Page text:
Someday the Sistine
In the chapel, we feel the cold and harsh gold lines of Jesus, and the saints sit in their shrines, ready to be touched and prayed to. The crucifix has a grey patina of fingerprints. He is defined by man-made detail—someone once told me Jesus would never have long hair. A woman at the altar lights a candle, illuminating the Mother Mary. What a miracle, Mother Mary.
The rosaries hang from the gift shop window of St. Patrick’s like a Tiffany’s display, memories of confirmations, real or imagined. My aunt purchases a patron saint, my favorite saint, of lost causes—her guide through the uncertainty.
The cathedral is gold, gold, and why have I never seen one in silver? When did inquisition become beautiful, and when did I start to find you marvelous?
White. Gold. Black. Light.
The Church of Lost Causes, I leave you relics of me. In gold boxes you keep me—a necklace, a lock of hair, makeup in a copper-gold that the Mother Mary would never wear on her eyelids. These things I do not miss, for these things hold no value. Why do you need parts of me? What makes them sacred?
You sell ducats of Jude, rose quartz Hail Marys, and t-shirts of your structure. I purchase a mug and fill it with your holy water, hoping to take more than I left behind in these gold boxes. I want to be here—to be present—but it is difficult when you are so daunting. Judas was no saint, but he was human. I don’t know how much longer I can mold my life after martyrs.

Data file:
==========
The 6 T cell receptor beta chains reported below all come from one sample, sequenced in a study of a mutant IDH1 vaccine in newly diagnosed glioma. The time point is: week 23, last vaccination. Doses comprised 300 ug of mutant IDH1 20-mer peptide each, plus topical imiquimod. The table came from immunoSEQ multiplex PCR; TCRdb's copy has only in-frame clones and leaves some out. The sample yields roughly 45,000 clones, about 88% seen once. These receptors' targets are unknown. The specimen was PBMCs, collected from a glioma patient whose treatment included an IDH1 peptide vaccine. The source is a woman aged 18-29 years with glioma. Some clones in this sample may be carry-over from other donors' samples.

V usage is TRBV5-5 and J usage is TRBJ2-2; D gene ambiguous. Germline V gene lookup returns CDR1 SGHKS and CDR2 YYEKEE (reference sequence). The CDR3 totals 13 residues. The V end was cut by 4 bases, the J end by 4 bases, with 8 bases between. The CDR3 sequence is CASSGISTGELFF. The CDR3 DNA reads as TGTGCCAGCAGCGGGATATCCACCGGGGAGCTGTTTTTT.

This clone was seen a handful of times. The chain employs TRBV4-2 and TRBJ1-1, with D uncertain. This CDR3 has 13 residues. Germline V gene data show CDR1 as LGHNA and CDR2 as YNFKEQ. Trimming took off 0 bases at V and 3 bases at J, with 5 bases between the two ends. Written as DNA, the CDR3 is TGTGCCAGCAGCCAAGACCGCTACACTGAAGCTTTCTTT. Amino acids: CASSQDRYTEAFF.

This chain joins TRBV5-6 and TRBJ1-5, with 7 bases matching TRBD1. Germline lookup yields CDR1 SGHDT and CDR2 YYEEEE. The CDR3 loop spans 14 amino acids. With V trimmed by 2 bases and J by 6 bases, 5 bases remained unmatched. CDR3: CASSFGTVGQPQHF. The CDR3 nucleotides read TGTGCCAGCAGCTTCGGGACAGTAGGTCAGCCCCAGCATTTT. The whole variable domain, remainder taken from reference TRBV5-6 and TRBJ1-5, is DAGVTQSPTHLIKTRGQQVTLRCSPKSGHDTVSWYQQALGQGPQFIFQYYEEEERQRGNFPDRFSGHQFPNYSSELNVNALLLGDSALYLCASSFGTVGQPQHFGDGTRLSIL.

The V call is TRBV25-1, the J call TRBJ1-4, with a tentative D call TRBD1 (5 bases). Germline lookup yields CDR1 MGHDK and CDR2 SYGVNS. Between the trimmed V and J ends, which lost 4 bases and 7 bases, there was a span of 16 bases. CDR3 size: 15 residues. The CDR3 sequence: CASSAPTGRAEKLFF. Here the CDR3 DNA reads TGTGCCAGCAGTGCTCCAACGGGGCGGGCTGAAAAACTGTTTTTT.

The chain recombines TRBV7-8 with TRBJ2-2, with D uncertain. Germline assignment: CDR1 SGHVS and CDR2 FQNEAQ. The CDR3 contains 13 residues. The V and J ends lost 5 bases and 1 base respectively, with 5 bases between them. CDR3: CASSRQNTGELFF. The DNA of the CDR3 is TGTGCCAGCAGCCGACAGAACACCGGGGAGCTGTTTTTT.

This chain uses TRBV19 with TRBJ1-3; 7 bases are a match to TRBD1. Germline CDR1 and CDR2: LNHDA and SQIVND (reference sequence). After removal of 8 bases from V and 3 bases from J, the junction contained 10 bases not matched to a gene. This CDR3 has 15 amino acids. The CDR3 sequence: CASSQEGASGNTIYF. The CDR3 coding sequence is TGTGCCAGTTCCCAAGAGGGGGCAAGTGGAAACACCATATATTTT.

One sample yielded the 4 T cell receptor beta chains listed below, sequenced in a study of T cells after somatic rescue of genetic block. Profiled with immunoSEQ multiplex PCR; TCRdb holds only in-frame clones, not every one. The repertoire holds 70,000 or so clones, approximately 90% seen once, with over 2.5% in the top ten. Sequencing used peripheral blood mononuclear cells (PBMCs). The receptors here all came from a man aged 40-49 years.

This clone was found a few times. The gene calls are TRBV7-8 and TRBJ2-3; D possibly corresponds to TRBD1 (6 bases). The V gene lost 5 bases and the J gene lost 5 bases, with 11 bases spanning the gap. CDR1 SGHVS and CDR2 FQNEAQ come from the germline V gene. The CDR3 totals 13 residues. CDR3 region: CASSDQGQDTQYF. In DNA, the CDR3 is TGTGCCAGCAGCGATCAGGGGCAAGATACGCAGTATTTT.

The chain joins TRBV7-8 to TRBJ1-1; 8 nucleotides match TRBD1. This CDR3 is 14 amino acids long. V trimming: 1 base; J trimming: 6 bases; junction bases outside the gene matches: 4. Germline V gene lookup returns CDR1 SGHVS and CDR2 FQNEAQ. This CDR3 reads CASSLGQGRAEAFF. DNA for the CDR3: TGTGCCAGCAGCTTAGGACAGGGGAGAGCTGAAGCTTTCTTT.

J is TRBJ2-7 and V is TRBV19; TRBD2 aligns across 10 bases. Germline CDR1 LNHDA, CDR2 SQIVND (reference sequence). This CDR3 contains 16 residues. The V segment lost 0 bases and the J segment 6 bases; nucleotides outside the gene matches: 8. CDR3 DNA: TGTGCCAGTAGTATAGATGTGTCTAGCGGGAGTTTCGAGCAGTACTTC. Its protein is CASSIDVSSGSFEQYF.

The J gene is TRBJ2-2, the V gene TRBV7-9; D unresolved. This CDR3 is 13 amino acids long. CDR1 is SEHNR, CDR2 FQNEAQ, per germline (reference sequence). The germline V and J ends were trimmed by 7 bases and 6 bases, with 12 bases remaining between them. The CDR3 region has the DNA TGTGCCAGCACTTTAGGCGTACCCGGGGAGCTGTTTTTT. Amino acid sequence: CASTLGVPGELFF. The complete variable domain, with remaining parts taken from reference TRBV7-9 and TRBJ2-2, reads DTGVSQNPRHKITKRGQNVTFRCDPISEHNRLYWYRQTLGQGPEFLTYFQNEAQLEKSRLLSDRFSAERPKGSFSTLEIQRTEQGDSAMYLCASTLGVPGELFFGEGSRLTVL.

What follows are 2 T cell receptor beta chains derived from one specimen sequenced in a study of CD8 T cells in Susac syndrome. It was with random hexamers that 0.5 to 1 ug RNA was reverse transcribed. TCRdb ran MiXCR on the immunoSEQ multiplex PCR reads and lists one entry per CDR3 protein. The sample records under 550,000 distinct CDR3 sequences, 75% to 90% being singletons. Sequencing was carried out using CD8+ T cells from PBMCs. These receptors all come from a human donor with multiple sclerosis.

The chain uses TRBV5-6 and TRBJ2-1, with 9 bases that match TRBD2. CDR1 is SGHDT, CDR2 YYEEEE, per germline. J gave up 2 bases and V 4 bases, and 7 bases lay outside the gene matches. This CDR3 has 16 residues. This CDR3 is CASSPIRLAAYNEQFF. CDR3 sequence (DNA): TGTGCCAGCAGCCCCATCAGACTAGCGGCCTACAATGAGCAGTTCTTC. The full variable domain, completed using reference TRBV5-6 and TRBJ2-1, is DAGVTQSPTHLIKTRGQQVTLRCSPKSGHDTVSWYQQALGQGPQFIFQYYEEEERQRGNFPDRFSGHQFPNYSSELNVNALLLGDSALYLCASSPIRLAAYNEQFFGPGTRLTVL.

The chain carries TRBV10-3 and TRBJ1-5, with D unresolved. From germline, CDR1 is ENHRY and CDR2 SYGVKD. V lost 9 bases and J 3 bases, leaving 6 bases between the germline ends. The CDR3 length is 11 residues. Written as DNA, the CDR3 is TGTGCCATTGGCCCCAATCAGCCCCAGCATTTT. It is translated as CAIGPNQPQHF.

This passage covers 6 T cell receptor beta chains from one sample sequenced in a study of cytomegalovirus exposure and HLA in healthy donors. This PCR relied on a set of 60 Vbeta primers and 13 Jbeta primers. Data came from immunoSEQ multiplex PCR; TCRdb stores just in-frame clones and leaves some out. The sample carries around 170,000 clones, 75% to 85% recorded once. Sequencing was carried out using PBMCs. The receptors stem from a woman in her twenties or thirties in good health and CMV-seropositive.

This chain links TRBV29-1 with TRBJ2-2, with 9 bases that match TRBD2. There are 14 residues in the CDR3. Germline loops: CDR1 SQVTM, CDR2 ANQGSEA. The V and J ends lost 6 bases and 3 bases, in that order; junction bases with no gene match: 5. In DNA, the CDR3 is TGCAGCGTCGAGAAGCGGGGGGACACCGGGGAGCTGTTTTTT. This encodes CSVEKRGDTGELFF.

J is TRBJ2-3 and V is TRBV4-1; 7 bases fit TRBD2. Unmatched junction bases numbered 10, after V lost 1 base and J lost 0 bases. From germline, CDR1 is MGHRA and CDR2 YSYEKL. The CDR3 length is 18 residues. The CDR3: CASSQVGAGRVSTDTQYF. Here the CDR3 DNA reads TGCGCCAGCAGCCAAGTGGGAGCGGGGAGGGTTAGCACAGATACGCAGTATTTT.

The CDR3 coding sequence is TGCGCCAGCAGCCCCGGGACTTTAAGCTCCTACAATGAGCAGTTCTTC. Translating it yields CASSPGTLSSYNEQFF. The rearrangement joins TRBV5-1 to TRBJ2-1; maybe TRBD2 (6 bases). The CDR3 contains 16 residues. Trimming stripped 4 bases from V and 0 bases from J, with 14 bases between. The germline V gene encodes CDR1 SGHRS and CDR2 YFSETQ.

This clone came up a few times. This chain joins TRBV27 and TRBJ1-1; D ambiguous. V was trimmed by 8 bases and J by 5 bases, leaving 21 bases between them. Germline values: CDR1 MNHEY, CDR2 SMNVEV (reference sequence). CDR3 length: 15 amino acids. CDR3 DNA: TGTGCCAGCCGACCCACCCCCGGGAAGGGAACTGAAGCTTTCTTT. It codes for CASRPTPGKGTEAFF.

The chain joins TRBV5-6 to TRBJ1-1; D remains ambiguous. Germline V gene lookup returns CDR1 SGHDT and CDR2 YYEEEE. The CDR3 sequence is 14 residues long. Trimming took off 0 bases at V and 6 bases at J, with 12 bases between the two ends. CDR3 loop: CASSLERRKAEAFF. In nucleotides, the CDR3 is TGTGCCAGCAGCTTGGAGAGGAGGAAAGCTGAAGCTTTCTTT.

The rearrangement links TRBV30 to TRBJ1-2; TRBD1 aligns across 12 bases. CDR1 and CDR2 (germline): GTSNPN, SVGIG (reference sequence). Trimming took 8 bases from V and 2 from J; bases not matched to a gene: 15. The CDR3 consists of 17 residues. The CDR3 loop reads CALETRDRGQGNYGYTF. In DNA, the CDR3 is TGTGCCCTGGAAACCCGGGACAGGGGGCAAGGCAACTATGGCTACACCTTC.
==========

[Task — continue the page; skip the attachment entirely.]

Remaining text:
I read that the blind know better what a cathedral means, what beauty lies beneath the golds and the gusto of glamor because the blind see the spirit. Raymond Carver finds beauty in seeing without seeing. Exiting the gift shop, I close my eyes and feel the outside walls of this building—the mossy stucco sticks to every fine line in my hand, but the building does not make the church. Most of this original mission, this beautiful cathedral, has collapsed, only the bells remaining to be rung once an hour. Sunday mornings, the congregation waits for the inevitable ring and for the birds to sing along. Hundreds of people gather for a name, for a deity, but two gathered would suffice. Why involve more than two? Why is it all so loud? A fountain trickles nearby the entrance and the rose garden, and that is what is peaceful—chants drown out the very water that Jesus is fond of walking on, blotting out miracle.
I will always love these buildings for their feats of architecture. Flying buttresses, they tell me. Flying buttresses, which is funny to hear as a thirteen year old. These supports hold up the church in all its worship, keep it from its collapse. I will love the birds that make this one a miracle. I will love the urban sprawl that makes that one a miracle. The cathedral on red rocks we visit once a year make it closer to Heaven, but the setting does not make the church. Tower of Babel, congregation of building, as you crumble while you climb toward the pearl-finished gates, we are watching you.
Mostly, I will love the dimness and the gold that reflects off of saints. One cathedral molds into another and another, and my fascination does not fade. It is hard to believe Michelangelo when he said that this church was painted in spite. It is too beautiful to have no heart. Someday, I will visit you, like I visit others, but I will not buy fry bread from a stand outside.
You are just there.
You are there for the believers.
You are there for admiration.
The building does not make the church, because you are a spectacle.
Madison "Mad" Howard is a junior English major attending Northern Arizona University. She
enjoys her literary studies along with singing, playing guitar, and writing songs. You can find
more of her writing at imreallynervouswriting.tumblr.com. You can find her music at